February 26, 2009
On occasion friends who have an interest in sociobiology ask me for recommendations of more primary works upon which popularizations such as The Blank Slate rely. Most evolutionary psychology which appeals to the general audience is the examination of specifics, but tends to elide over the general theoretical framework. These are the three books which I think are helpful in fleshing out the theory upon which evolutionary psychology and sociobiology rests:
The Genetical Theory of Natural Selection, R. A. Fisher’s classic work which outlines the mathematical superstructure around which modern evolutionary population genetics has grown over the past century.
Narrow Roads of Gene Land: The Collected Papers of W. D. Hamilton Volume 1: Evolution of Social Behaviour. William D. Hamilton’s collection of papers from the early phase of his career is highly engaging for a relatively technical work. Concepts such as inclusive fitness are given a deep treatment, and the biographical and cultural context to his intellectual development are also highlighted in his fascinating introductions. Much of Richard Dawkins’ early popularizations are actually a distillation of Hamilton’s academic research program.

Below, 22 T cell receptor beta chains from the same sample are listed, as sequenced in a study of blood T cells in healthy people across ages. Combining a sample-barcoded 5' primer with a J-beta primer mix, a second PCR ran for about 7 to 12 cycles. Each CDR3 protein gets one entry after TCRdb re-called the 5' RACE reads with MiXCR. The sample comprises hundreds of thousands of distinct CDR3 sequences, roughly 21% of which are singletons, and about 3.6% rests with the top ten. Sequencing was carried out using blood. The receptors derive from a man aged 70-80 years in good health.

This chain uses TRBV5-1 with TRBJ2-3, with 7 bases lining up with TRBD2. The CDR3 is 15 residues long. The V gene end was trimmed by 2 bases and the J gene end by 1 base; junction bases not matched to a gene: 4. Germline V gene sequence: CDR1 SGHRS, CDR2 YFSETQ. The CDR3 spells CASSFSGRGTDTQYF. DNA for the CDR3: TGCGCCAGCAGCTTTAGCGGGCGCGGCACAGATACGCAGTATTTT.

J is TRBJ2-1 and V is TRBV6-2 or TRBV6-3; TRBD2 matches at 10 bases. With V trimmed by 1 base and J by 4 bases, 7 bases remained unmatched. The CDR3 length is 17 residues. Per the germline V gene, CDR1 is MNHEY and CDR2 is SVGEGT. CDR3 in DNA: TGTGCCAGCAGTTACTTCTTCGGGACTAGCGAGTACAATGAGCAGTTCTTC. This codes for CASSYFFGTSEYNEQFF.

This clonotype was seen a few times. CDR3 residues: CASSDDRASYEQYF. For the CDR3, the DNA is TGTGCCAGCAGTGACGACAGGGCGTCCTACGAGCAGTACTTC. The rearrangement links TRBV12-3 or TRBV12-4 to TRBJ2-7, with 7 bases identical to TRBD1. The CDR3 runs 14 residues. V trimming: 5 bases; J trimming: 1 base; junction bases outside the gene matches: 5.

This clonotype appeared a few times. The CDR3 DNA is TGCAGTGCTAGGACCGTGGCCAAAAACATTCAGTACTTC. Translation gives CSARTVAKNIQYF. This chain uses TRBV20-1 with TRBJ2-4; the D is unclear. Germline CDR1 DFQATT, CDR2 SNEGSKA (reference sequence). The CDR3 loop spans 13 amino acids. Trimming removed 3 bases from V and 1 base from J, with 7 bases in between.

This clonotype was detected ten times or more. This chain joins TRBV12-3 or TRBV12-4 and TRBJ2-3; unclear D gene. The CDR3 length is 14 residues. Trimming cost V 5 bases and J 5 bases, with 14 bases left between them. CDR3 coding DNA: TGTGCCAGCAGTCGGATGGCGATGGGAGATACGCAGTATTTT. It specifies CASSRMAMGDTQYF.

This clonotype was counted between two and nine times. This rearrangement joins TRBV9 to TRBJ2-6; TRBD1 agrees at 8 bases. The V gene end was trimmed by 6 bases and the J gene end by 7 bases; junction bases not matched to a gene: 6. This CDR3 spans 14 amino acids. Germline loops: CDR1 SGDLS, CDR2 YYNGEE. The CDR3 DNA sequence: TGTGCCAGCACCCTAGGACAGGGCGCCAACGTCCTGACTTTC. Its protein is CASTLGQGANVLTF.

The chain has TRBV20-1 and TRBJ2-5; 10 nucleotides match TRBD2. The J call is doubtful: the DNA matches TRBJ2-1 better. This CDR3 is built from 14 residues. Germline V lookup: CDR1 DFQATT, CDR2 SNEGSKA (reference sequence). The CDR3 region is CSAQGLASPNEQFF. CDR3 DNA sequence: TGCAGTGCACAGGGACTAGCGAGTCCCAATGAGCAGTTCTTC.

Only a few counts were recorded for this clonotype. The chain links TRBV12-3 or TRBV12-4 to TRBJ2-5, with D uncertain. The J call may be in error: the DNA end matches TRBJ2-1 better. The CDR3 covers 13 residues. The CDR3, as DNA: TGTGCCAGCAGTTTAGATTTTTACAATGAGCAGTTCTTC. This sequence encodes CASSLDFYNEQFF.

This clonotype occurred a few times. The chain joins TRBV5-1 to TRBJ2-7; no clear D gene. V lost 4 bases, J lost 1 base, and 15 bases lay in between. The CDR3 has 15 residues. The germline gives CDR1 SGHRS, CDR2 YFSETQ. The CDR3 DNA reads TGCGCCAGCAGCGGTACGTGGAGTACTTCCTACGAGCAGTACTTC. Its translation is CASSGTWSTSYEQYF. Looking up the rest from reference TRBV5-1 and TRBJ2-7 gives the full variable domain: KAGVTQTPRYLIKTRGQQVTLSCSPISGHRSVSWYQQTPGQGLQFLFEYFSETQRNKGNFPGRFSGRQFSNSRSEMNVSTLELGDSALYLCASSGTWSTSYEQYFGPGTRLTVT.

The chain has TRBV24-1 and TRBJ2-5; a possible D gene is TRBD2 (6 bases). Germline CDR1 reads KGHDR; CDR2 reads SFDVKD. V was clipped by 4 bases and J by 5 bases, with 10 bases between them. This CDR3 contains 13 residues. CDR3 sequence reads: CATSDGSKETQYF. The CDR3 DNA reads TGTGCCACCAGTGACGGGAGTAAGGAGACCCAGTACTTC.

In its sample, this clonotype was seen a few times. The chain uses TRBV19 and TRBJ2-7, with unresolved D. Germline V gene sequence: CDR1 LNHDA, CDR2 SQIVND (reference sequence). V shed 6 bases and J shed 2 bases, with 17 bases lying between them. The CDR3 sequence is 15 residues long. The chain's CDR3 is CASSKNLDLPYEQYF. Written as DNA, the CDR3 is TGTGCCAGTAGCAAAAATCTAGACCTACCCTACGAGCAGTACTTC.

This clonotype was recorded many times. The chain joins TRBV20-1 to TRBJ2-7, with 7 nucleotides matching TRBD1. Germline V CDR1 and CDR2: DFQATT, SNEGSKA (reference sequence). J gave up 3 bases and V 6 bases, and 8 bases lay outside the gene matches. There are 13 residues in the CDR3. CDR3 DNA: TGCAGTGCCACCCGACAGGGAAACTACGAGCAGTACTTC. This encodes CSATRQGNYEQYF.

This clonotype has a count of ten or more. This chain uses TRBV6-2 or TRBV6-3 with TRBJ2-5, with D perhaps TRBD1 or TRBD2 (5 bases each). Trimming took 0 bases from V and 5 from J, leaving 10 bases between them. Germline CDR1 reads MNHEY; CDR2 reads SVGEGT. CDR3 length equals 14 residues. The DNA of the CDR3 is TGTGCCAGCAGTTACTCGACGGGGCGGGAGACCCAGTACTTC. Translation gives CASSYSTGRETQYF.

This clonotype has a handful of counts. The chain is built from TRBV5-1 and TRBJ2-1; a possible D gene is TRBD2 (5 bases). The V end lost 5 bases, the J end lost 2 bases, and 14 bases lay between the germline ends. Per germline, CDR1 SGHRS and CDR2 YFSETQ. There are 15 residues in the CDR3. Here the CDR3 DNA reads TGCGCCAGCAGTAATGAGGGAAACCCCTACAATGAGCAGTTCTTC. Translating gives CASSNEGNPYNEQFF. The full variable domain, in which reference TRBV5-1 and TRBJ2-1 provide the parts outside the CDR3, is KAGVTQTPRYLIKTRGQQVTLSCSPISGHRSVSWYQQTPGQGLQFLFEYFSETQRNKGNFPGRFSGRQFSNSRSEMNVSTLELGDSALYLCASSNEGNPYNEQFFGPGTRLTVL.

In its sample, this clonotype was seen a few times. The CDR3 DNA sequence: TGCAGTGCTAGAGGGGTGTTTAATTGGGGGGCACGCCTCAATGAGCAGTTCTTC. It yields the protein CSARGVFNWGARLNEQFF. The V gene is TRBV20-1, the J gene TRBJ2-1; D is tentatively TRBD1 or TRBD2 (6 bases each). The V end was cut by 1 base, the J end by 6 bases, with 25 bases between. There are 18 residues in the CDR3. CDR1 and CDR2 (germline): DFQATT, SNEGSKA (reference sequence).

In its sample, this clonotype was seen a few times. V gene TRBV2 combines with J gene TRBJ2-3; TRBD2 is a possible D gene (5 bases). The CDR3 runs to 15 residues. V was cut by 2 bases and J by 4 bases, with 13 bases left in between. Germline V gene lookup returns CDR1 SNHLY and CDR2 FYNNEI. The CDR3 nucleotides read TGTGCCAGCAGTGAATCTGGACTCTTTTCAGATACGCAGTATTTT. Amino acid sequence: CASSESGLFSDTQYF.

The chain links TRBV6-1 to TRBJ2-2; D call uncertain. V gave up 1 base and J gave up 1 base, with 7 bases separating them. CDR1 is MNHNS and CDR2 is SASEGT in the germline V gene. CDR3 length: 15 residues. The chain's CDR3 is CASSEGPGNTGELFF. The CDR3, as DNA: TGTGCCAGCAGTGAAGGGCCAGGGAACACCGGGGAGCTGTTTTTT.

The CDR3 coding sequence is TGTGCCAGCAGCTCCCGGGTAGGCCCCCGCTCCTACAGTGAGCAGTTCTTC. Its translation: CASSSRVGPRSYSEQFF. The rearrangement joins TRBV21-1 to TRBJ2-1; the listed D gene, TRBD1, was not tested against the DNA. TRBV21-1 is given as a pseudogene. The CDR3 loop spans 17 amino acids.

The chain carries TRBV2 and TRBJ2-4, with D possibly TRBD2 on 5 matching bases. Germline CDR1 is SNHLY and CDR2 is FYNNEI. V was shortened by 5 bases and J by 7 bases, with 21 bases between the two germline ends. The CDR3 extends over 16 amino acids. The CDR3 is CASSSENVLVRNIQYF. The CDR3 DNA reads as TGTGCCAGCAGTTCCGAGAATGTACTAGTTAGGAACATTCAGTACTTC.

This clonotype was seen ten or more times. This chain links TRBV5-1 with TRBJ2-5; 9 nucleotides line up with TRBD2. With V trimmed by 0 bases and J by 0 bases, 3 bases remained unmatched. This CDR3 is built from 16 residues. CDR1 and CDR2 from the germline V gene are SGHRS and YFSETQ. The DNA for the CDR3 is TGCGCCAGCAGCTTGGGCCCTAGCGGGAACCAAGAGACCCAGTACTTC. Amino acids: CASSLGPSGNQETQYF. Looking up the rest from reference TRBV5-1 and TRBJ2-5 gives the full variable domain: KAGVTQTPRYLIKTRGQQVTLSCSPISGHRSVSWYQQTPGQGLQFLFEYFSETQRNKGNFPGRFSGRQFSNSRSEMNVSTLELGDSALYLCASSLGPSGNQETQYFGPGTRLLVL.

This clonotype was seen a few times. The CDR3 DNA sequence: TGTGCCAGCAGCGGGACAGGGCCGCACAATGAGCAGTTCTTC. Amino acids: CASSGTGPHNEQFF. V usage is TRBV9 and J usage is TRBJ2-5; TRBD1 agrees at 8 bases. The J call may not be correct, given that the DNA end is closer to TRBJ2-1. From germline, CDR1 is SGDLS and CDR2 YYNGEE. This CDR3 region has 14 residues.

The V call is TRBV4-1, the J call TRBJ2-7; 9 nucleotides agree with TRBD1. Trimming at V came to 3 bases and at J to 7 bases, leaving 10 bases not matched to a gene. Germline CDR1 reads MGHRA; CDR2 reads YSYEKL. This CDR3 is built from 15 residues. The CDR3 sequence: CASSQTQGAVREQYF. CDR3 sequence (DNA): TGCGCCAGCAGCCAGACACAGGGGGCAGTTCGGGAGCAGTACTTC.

Natural Selection and Social Theory: Selected Papers of Robert Trivers. This is a volume which resembles Hamilton’s. Reciprocal altruism is one of the primary building blocks of sociobiology and evolutionary psychology. Steven Pinker has credited Trivers’ work with opening his eyes to the possibility of synthesis between the psychological and evolutionary sciences. Like Hamilton, Robert Trivers has a fascinating biography, and the two should really be read together.
Though these works have some mathematics, that can be skimmed without losing much of the “meat.” Additionally, the math itself extends only minimally beyond basic calculus, probability and algebra.
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